For example, the New York Times reported in 2010 that “for nearly two years, Amazon has been trying to get manufacturers to adopt “frustration-free packaging” that gets rid of plastic cases and air-bubble wrap — major irritants for consumers” after hearing complaints from many customers about these packages. Another example was the development of Vine.com, the online one-stop shop for green consumers.
Yet, when Amazon doesn’t feel its customers have direct interest in something it usually tends to ignore it. As a result, the virtual book vendor is lagging behind in almost every possible sustainable issue. Examples? Here we go: Amazon neither reports to the CDP nor releases a sustainability report. Greenpeace gave Amazon its worst grades - three “F” and one “D” - in the ‘How Green is Your Cloud’ report, on the latest Electronics TakeBack Coalition’s report card, grading retailers on their electronic recycling programs Amazon received an “F,” and on ForestEthics’ 2010 report card looking at paper practices the online retailer got an “F+.” The list goes on and on.
Add to its concerning environmental records the allegations about the working conditions in Amazon’s warehouses in the U.S. and the UK, the release of the price comparison app (aka the evil app) last December that hurt a lot of businesses, or Amazon’s general inaction in issues related to sustainability and you start getting the picture – Amazon, which means Bezos, doesn’t think sustainability is an important factor for the company’s long-term success.
So is Bezos a long-term guy? It depends. When Paul Polman looks at long-term strategy as competitive advantage, he sees a value-creation model, “which is equitable, which is shared, which is sustainable.” When Bezos thinks long-term as a competitive advantage he thinks of it only in terms of outcompeting companies that think short-term – “by lengthening the time horizon, you can engage in endeavors that you could never otherwise pursue,” he told Steven Levy in an interview for Wired in 2011.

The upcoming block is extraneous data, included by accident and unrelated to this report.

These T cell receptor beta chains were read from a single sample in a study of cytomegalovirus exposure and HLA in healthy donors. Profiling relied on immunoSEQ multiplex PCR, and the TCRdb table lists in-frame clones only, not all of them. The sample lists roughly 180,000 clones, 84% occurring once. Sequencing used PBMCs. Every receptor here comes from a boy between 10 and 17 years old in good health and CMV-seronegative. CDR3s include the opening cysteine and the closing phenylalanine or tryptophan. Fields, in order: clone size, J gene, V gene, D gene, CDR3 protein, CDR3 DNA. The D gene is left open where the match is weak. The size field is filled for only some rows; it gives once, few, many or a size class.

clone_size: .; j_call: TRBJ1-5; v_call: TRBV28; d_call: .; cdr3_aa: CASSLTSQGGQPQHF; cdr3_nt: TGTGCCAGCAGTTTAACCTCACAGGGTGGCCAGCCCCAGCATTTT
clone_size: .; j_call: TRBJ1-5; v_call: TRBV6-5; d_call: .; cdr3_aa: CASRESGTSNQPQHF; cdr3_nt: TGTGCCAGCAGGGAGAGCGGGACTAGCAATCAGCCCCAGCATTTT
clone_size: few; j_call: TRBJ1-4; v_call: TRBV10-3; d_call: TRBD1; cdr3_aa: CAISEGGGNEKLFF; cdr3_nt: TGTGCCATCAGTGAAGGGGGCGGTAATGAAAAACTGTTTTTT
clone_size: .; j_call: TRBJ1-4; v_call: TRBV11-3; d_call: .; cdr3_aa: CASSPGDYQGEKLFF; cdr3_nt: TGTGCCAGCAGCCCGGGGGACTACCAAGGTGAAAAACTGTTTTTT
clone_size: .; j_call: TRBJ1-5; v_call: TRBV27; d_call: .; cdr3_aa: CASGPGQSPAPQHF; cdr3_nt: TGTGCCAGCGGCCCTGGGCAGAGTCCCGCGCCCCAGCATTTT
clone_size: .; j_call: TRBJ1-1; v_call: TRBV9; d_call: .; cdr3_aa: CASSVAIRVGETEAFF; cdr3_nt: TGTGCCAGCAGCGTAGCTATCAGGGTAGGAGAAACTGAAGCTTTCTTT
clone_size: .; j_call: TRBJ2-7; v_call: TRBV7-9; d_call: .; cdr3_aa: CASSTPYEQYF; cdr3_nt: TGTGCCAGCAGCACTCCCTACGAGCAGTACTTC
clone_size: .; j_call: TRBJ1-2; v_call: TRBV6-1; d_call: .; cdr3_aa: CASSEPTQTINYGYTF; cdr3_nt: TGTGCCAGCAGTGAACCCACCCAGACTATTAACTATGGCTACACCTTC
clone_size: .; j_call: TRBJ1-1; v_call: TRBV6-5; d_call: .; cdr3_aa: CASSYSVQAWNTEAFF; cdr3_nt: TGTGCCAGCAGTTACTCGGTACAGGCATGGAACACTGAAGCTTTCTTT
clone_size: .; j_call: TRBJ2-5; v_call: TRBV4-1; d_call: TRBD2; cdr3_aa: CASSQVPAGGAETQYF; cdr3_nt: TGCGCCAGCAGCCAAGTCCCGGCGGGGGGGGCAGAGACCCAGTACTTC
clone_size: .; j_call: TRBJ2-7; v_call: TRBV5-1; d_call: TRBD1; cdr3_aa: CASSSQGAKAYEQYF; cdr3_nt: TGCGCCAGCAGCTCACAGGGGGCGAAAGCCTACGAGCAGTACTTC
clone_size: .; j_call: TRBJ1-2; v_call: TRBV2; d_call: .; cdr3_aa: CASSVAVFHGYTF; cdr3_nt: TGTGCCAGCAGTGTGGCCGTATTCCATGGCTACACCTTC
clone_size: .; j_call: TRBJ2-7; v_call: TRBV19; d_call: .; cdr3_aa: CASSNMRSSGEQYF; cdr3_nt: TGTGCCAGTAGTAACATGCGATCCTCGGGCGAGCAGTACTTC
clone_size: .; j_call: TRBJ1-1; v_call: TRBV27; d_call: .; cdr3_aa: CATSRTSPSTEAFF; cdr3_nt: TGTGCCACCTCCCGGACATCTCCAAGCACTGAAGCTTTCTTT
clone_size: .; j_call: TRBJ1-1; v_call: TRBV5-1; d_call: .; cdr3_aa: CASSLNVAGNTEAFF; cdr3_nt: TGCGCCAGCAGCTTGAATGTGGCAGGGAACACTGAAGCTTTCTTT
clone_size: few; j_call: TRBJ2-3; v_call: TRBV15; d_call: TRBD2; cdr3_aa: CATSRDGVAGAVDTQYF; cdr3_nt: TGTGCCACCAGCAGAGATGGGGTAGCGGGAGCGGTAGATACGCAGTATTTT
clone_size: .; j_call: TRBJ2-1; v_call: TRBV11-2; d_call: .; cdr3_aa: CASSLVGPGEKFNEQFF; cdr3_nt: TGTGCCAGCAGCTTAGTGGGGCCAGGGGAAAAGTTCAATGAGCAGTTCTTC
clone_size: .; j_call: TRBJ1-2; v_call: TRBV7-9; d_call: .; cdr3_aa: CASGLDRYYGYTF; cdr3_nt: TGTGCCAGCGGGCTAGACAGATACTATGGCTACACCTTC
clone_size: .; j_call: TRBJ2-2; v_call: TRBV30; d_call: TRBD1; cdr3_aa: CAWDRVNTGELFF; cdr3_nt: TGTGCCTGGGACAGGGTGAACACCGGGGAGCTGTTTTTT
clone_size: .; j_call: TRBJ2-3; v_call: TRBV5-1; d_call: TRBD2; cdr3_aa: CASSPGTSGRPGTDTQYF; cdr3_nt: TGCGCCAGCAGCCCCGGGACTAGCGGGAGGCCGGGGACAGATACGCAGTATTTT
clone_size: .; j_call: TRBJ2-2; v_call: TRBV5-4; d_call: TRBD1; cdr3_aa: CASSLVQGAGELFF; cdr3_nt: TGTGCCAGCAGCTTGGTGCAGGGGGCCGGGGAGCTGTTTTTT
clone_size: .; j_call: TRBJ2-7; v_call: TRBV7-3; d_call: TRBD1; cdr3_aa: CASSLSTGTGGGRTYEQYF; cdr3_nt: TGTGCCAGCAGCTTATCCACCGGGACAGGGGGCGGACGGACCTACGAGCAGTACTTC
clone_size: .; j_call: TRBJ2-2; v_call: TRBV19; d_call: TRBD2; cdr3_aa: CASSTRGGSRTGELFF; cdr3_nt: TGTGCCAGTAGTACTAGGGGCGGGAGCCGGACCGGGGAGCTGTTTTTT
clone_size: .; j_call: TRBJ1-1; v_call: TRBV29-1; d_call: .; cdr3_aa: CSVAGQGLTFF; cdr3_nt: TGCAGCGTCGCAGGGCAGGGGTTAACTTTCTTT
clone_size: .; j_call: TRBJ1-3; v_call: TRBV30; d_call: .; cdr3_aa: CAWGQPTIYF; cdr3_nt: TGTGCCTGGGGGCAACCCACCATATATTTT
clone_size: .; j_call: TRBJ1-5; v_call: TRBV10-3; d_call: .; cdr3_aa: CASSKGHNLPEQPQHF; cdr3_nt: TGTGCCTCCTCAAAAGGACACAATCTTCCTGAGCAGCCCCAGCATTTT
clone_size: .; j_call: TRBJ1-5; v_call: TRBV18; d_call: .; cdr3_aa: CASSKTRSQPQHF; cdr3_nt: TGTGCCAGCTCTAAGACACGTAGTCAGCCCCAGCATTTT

I don’t think this sort of narrow perception of the long-view can be considered a truly long-view thinking, not in a world where ignoring sustainability issues becomes less and less of an option, but I’m sure others would disagree.
What’s your take on Bezos? Share your thoughts in the comments.
Raz Godelnik is the co-founder of Eco-Libris and an adjunct faculty at the University of Delaware’s Business School, CUNY SPS and Parsons The New School for Design, teaching courses in green business, sustainable design and new product development. You can follow Raz on Twitter.
Raz Godelnik is an Assistant Professor and the Co-Director of the MS in Strategic Design & Management program at Parsons School of Design in New York. Currently, his research projects focus on the impact of the sharing economy on traditional business, the sharing economy and cities’ resilience, the future of design thinking, and the integration of sustainability into Millennials’ lifestyles. Raz is the co-founder of two green startups – Hemper Jeans and Eco-Libris and holds an MBA from Tel Aviv University.